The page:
o The US Concealed Carry Association has combined these two, and at a very reasonable price provides both insurance and a legal defense fund. I'm a member of this association, primarily for the insurance: which is cheaper and has more coverage than then NRA insurance.

Hope this summary helps.

"o If you use a firearm you can face a criminal suit, then a civil suit."
I've never heard of a criminal suit. Can you enlighten me about this one?

"o Self defense insurance policies, of which there are only two or three available in the USA, will only reimburse you AFTER you have been acquitted, etc. You still have to come up with the cash up-front to fund your defense. (I don't have that kind of cash.)"
My policy covers my attorney's fees outside of the face value of the policy and are not limited by that value. Don't know about how or when they pay... good point and something I should look into.

The attorney whose card I carry, is well known to the gun culture in in my state and has a lot of experience in defending firearms-related cases. There are a few others in my area of national renown of whom I could also contact.

Lastly, much is going to hinge upon the state and even the county in which you live. How the DA (commonwealth's attorney here) views the use of deadly force, etc. In that regard, my area is quite good for people like us. Virginians also enjoy an affirmative defense. And our laws are largely grounded in case law with not a whole lot of statute law poisoning the well. They harken back to 1607 and tend to favor the victim over the aggressor.

mfcmb
November 4, 2013, 11:30 PM
I may not have the terminology exactly right but I believe the concepts are correct:

CRIMINAL SUIT
A criminal suit is where the DA on behalf of "the people" charges you with a criminal act: say of killing someone. Criminal acts are classified into misdemeanors and felonies of different grades.

AFFIRMATIVE DEFENSE
Most persons charged with a crime plead that they didn't do the crime: that they are "not guilty" of breaking the law. When it comes to self defense cases it's different. Here the defender admits to breaking the law (brandishing a firearm, assaulting someone, killing someone, etc.) but claims that he/she qualifies for one of the allowable exceptions (e.g. it was the only way to prevent another person from killing you). So instead of saying "I didn't do it" you say "I did it, but I have an allowable excuse". This is called an affirmative defense: I affirm that I broke the law, but I qualify for an exception.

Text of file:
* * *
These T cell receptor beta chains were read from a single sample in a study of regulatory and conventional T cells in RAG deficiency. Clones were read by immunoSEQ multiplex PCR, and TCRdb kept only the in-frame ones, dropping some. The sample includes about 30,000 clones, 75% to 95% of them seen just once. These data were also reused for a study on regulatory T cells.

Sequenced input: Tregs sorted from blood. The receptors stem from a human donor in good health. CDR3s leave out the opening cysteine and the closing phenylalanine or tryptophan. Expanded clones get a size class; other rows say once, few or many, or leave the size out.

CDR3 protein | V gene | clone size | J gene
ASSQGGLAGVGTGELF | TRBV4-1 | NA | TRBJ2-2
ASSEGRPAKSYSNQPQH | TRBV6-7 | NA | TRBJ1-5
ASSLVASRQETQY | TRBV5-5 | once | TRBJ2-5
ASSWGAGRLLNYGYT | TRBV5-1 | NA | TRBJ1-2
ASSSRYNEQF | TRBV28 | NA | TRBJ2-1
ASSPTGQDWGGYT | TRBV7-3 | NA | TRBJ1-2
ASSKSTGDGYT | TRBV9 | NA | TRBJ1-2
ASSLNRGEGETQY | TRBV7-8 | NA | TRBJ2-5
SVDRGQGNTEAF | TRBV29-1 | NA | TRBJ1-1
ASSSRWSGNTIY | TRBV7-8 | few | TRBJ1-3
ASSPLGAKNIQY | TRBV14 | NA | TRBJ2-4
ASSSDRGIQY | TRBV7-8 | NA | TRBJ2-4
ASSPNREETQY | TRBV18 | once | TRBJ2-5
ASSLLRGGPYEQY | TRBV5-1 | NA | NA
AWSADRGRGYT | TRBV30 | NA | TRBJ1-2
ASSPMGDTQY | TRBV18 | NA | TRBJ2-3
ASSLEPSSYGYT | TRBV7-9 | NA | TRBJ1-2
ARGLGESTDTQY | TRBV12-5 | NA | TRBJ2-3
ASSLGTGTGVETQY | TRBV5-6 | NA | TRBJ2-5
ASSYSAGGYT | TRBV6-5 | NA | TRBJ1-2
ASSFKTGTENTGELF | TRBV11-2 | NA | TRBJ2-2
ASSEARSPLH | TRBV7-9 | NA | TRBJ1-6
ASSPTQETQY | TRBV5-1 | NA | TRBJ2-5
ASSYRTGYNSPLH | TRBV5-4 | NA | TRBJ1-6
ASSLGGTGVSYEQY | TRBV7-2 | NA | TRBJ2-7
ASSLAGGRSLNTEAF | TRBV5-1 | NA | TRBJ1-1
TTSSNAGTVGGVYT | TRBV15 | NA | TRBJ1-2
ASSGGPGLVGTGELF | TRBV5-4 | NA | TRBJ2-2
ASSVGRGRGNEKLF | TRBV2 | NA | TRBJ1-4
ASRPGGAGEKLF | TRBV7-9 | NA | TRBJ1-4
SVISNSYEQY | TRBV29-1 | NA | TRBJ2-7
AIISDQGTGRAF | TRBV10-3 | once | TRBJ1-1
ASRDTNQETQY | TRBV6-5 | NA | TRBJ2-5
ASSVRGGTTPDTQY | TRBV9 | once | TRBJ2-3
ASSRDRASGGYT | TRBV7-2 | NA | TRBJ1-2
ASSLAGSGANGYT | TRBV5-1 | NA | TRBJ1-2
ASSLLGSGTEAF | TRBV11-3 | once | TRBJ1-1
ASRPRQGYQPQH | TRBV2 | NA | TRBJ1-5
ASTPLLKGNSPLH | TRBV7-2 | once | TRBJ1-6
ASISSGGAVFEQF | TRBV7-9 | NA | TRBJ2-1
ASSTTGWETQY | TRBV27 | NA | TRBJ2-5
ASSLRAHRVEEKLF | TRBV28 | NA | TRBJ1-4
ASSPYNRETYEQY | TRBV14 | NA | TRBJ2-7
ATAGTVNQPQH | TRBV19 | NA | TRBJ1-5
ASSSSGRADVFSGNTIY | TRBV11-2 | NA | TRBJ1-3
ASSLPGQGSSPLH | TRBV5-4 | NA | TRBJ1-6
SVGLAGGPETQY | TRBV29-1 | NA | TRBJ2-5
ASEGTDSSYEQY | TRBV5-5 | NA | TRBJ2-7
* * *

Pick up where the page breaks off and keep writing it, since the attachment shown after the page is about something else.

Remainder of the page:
CIVIL SUIT
This is where the grieving family, etc. claims under a different set of laws that you have caused them loss, suffering, etc. and that you should pay them money to ease the pain or to make up for the loss.

Do you remember O.J. Simpson? If I recall correctly: He was acquitted in the criminal case where the DA tried to prove that he killed his wife. But he was found liable in the later civil suit brought against him by her family.

SouthernBoy
November 5, 2013, 06:42 AM
Posted by mfcmb:
I may not have the terminology exactly right but I believe the concepts are correct:

CRIMINAL SUIT
A criminal suit is where the DA on behalf of "the people" charges you with a criminal act: say of killing someone. Criminal acts are classified into misdemeanors and felonies of different grades.

AFFIRMATIVE DEFENSE
Most persons charged with a crime plead that they didn't do the crime: that they are "not guilty" of breaking the law. When it comes to self defense cases it's different. Here the defender admits to breaking the law (brandishing a firearm, assaulting someone, killing someone, etc.) but claims that he/she qualifies for one of the allowable exceptions (e.g. it was the only way to prevent another person from killing you). So instead of saying "I didn't do it" you say "I did it, but I have an allowable excuse". This is called an affirmative defense: I affirm that I broke the law, but I qualify for an exception.

CIVIL SUIT
This is where the grieving family, etc. claims under a different set of laws that you have caused them loss, suffering, etc. and that you should pay them money to ease the pain or to make up for the loss.

Do you remember O.J. Simpson? If I recall correctly: He was acquitted in the criminal case where the DA tried to prove that he killed his wife. But he was found liable in the later civil suit brought against him by her family.

"CIVIL SUIT"
This would be a criminal charge where I live, not a civil suit.

"AFFIRMATIVE DEFENSE"
You mostly got this correct. In Virginia, one does not have to be in fear of imminent death; serious bodily harm is sufficient. Better to say "perceived serious bodily harm or death". The thread does not have to be real. The victim's perception of this is enough to warrant the use of deadly force. [Ex: perp uses a toy gun at night]. Your goal is justifiable homicide.